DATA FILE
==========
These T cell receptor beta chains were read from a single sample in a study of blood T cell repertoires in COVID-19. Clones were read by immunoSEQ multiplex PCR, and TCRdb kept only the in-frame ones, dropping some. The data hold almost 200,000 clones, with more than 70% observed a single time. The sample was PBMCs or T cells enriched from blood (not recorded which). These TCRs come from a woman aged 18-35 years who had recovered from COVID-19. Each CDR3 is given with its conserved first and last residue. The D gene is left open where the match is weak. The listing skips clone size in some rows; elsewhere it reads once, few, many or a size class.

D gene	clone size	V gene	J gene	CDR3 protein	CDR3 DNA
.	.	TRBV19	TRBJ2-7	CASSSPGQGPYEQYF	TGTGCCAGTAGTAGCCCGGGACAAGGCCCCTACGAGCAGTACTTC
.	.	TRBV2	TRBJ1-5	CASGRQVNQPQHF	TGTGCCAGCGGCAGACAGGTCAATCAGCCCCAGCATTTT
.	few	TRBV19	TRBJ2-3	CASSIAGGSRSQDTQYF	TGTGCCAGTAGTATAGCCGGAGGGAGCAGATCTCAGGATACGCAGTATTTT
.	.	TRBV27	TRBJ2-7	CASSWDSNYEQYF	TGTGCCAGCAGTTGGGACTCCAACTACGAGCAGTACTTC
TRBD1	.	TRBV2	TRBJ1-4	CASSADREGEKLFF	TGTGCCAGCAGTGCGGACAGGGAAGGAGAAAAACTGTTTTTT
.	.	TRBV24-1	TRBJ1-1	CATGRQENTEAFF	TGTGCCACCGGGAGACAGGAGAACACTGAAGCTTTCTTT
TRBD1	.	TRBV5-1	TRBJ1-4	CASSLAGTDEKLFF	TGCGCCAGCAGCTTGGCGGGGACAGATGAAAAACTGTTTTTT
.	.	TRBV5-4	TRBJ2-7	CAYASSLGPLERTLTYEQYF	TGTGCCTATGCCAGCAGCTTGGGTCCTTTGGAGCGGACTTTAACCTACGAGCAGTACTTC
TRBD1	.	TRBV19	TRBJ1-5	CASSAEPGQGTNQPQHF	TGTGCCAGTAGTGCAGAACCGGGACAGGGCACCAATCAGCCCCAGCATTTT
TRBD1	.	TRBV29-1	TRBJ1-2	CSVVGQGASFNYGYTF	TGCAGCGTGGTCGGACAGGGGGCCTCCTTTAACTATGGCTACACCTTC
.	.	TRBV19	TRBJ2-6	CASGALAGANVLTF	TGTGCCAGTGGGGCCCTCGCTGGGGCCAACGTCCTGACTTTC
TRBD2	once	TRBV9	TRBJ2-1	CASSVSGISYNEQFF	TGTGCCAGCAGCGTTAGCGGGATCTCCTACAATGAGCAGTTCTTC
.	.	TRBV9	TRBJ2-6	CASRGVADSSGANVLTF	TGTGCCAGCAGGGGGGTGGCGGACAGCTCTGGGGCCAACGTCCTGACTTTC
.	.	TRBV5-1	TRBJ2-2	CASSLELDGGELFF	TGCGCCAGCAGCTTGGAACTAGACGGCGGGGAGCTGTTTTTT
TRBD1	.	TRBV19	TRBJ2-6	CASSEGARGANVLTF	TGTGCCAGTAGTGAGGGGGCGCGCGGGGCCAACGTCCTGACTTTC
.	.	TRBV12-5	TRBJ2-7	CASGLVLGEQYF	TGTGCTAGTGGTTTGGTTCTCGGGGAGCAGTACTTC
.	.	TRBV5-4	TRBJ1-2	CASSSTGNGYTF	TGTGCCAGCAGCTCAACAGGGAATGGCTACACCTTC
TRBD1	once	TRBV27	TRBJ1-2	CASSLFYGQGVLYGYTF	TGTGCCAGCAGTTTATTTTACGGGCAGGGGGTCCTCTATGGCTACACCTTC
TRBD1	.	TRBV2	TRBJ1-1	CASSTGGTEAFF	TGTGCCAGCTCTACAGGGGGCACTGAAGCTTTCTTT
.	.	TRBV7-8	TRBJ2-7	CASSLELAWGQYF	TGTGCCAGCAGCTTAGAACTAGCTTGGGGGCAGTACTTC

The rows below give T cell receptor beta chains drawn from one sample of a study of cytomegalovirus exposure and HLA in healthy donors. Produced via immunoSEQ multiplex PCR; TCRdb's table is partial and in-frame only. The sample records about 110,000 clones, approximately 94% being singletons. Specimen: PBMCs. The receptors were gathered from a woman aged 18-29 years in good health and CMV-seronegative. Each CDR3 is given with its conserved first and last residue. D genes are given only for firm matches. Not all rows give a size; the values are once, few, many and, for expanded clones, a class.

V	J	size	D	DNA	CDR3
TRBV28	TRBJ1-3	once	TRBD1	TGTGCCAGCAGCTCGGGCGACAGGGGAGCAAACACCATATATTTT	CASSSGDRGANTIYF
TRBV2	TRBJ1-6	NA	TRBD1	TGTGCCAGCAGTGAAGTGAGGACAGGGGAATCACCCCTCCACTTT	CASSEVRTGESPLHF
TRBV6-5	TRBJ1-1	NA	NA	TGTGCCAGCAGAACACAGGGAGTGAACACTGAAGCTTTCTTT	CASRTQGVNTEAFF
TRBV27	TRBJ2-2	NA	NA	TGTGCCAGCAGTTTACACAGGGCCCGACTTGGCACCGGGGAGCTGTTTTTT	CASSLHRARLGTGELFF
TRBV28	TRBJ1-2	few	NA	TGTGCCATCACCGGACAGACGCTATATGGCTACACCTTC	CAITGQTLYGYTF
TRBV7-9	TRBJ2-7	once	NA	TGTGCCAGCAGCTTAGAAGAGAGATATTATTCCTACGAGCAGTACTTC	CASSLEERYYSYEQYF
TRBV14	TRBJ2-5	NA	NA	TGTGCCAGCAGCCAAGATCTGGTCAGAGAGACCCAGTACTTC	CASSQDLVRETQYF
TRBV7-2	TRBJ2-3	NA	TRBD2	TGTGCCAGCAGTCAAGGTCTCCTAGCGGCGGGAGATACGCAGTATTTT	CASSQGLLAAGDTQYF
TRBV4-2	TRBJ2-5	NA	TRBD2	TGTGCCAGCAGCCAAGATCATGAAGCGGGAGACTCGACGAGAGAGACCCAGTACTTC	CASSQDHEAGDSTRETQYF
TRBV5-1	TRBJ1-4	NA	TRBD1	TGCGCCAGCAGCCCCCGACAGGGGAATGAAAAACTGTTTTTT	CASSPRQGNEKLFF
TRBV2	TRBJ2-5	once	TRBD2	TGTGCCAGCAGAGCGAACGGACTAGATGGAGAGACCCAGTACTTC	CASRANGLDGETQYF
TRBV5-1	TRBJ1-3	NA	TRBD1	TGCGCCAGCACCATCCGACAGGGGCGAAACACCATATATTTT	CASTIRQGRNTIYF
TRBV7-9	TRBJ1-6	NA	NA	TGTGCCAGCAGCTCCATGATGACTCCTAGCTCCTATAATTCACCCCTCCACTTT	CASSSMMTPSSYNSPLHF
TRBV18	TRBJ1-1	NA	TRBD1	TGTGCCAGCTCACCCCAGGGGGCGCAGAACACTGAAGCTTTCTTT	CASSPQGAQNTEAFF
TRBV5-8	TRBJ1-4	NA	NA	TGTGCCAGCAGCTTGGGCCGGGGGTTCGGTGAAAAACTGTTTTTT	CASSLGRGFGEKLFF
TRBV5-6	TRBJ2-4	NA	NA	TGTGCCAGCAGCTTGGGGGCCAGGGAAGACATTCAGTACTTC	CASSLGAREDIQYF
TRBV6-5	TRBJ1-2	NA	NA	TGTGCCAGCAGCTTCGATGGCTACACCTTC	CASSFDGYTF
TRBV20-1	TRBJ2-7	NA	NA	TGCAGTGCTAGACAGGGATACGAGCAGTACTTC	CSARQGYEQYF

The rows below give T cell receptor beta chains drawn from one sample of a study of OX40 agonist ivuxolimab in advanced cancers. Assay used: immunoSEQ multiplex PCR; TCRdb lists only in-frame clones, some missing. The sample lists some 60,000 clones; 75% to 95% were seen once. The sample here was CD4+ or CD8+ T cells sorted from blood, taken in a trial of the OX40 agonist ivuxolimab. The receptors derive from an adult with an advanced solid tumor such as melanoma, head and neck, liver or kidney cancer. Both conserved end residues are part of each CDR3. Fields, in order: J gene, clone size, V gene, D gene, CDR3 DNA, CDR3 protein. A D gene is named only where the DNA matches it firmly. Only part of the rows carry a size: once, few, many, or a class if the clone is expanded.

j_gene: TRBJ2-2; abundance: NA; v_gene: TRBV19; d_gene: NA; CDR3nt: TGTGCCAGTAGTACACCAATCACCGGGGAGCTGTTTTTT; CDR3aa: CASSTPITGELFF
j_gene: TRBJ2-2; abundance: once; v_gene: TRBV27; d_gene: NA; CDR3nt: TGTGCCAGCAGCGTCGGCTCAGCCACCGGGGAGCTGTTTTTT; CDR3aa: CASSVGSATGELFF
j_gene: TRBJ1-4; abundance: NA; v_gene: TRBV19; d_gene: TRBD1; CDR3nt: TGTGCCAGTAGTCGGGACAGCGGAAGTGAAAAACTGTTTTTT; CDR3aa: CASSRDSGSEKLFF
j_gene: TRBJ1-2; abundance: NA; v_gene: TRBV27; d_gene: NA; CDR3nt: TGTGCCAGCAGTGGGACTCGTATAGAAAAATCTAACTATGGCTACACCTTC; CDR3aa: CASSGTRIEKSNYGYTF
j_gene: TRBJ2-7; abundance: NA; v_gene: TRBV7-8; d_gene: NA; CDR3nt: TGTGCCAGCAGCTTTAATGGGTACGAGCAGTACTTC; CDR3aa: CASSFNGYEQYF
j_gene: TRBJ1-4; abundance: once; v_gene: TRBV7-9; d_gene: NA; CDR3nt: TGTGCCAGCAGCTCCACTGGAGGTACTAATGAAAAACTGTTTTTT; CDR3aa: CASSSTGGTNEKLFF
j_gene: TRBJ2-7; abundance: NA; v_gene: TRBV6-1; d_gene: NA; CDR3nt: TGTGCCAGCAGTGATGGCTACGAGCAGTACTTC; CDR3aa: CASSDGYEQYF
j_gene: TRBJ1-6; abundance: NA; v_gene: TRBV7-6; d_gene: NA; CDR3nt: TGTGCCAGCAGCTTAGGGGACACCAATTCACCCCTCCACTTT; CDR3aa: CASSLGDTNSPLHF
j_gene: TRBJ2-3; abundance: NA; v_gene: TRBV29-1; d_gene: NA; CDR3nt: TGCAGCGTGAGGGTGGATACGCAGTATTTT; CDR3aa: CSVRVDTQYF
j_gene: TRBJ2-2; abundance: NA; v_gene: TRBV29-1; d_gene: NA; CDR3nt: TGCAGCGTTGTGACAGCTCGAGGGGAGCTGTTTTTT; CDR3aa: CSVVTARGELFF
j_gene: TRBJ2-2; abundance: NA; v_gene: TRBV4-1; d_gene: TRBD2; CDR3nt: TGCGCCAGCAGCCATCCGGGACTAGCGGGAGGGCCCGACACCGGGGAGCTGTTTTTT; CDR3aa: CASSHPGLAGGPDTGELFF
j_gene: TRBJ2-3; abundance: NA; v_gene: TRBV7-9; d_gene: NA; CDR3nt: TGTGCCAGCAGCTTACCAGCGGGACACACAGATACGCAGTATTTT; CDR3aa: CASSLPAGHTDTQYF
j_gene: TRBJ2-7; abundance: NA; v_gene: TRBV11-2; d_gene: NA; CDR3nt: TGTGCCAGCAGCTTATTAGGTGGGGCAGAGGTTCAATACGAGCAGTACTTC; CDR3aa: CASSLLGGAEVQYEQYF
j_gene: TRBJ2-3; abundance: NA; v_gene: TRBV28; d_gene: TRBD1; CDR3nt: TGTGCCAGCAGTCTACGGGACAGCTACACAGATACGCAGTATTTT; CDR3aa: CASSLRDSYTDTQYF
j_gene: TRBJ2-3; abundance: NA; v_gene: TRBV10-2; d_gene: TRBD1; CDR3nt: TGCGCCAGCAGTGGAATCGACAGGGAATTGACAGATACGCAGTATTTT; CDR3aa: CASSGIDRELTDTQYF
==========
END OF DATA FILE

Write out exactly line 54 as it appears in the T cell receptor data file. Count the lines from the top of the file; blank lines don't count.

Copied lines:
j_gene: TRBJ2-2; abundance: NA; v_gene: TRBV4-1; d_gene: TRBD2; CDR3nt: TGCGCCAGCAGCCATCCGGGACTAGCGGGAGGGCCCGACACCGGGGAGCTGTTTTTT; CDR3aa: CASSHPGLAGGPDTGELFF